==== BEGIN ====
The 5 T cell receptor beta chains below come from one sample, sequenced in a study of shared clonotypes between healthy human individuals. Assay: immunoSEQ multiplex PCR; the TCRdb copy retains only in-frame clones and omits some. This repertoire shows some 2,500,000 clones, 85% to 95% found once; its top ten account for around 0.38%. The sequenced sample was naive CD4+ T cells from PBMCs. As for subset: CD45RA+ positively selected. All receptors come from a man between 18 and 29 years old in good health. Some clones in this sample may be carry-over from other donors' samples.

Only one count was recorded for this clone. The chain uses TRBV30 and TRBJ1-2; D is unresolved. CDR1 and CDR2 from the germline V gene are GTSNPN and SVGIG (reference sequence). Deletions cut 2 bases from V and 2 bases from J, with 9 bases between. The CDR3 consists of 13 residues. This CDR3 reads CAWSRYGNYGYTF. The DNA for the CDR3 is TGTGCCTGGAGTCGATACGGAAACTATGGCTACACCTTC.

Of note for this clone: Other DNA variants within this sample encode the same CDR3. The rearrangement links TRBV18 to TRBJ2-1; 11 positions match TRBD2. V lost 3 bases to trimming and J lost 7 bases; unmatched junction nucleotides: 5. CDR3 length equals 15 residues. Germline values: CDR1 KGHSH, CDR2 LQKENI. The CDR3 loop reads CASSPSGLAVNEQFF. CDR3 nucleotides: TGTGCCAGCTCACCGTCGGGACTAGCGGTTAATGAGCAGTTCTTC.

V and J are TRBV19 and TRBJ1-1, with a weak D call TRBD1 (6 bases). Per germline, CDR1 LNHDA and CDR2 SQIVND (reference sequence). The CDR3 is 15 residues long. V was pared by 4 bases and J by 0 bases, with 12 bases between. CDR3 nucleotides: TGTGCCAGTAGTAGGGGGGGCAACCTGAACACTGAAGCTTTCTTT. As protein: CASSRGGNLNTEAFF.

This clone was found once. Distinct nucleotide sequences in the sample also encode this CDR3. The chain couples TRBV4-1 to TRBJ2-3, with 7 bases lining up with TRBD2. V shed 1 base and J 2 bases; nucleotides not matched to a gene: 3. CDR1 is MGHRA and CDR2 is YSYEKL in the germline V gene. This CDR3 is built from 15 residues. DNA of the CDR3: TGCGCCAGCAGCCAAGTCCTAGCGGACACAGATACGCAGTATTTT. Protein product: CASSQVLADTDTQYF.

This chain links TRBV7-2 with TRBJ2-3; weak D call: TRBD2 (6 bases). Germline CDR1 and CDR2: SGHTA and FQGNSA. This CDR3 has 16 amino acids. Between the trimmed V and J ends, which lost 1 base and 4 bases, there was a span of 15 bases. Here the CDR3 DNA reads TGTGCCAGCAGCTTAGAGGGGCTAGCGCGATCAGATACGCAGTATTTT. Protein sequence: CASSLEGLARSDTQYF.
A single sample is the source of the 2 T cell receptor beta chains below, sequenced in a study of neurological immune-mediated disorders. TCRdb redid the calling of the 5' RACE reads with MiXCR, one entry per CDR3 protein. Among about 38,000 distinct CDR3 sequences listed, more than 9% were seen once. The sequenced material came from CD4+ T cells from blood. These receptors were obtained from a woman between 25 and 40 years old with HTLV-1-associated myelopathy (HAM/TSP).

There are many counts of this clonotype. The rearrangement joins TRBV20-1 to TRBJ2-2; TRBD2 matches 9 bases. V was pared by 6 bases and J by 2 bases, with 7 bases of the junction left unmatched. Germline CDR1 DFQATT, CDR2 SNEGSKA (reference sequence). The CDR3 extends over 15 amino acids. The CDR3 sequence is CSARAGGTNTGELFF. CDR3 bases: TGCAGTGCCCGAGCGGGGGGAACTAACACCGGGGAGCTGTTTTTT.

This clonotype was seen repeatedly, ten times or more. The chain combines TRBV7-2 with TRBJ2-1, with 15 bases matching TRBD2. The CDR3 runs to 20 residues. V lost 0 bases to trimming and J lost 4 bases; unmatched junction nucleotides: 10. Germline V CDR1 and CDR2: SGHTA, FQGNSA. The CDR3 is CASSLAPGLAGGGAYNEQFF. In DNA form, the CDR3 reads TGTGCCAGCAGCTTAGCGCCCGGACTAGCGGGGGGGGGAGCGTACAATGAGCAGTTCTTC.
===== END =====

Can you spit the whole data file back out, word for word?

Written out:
The 5 T cell receptor beta chains below come from one sample, sequenced in a study of shared clonotypes between healthy human individuals. Assay: immunoSEQ multiplex PCR; the TCRdb copy retains only in-frame clones and omits some. This repertoire shows some 2,500,000 clones, 85% to 95% found once; its top ten account for around 0.38%. The sequenced sample was naive CD4+ T cells from PBMCs. As for subset: CD45RA+ positively selected. All receptors come from a man between 18 and 29 years old in good health. Some clones in this sample may be carry-over from other donors' samples.

Only one count was recorded for this clone. The chain uses TRBV30 and TRBJ1-2; D is unresolved. CDR1 and CDR2 from the germline V gene are GTSNPN and SVGIG (reference sequence). Deletions cut 2 bases from V and 2 bases from J, with 9 bases between. The CDR3 consists of 13 residues. This CDR3 reads CAWSRYGNYGYTF. The DNA for the CDR3 is TGTGCCTGGAGTCGATACGGAAACTATGGCTACACCTTC.

Of note for this clone: Other DNA variants within this sample encode the same CDR3. The rearrangement links TRBV18 to TRBJ2-1; 11 positions match TRBD2. V lost 3 bases to trimming and J lost 7 bases; unmatched junction nucleotides: 5. CDR3 length equals 15 residues. Germline values: CDR1 KGHSH, CDR2 LQKENI. The CDR3 loop reads CASSPSGLAVNEQFF. CDR3 nucleotides: TGTGCCAGCTCACCGTCGGGACTAGCGGTTAATGAGCAGTTCTTC.

V and J are TRBV19 and TRBJ1-1, with a weak D call TRBD1 (6 bases). Per germline, CDR1 LNHDA and CDR2 SQIVND (reference sequence). The CDR3 is 15 residues long. V was pared by 4 bases and J by 0 bases, with 12 bases between. CDR3 nucleotides: TGTGCCAGTAGTAGGGGGGGCAACCTGAACACTGAAGCTTTCTTT. As protein: CASSRGGNLNTEAFF.

This clone was found once. Distinct nucleotide sequences in the sample also encode this CDR3. The chain couples TRBV4-1 to TRBJ2-3, with 7 bases lining up with TRBD2. V shed 1 base and J 2 bases; nucleotides not matched to a gene: 3. CDR1 is MGHRA and CDR2 is YSYEKL in the germline V gene. This CDR3 is built from 15 residues. DNA of the CDR3: TGCGCCAGCAGCCAAGTCCTAGCGGACACAGATACGCAGTATTTT. Protein product: CASSQVLADTDTQYF.

This chain links TRBV7-2 with TRBJ2-3; weak D call: TRBD2 (6 bases). Germline CDR1 and CDR2: SGHTA and FQGNSA. This CDR3 has 16 amino acids. Between the trimmed V and J ends, which lost 1 base and 4 bases, there was a span of 15 bases. Here the CDR3 DNA reads TGTGCCAGCAGCTTAGAGGGGCTAGCGCGATCAGATACGCAGTATTTT. Protein sequence: CASSLEGLARSDTQYF.
A single sample is the source of the 2 T cell receptor beta chains below, sequenced in a study of neurological immune-mediated disorders. TCRdb redid the calling of the 5' RACE reads with MiXCR, one entry per CDR3 protein. Among about 38,000 distinct CDR3 sequences listed, more than 9% were seen once. The sequenced material came from CD4+ T cells from blood. These receptors were obtained from a woman between 25 and 40 years old with HTLV-1-associated myelopathy (HAM/TSP).

There are many counts of this clonotype. The rearrangement joins TRBV20-1 to TRBJ2-2; TRBD2 matches 9 bases. V was pared by 6 bases and J by 2 bases, with 7 bases of the junction left unmatched. Germline CDR1 DFQATT, CDR2 SNEGSKA (reference sequence). The CDR3 extends over 15 amino acids. The CDR3 sequence is CSARAGGTNTGELFF. CDR3 bases: TGCAGTGCCCGAGCGGGGGGAACTAACACCGGGGAGCTGTTTTTT.

This clonotype was seen repeatedly, ten times or more. The chain combines TRBV7-2 with TRBJ2-1, with 15 bases matching TRBD2. The CDR3 runs to 20 residues. V lost 0 bases to trimming and J lost 4 bases; unmatched junction nucleotides: 10. Germline V CDR1 and CDR2: SGHTA, FQGNSA. The CDR3 is CASSLAPGLAGGGAYNEQFF. In DNA form, the CDR3 reads TGTGCCAGCAGCTTAGCGCCCGGACTAGCGGGGGGGGGAGCGTACAATGAGCAGTTCTTC.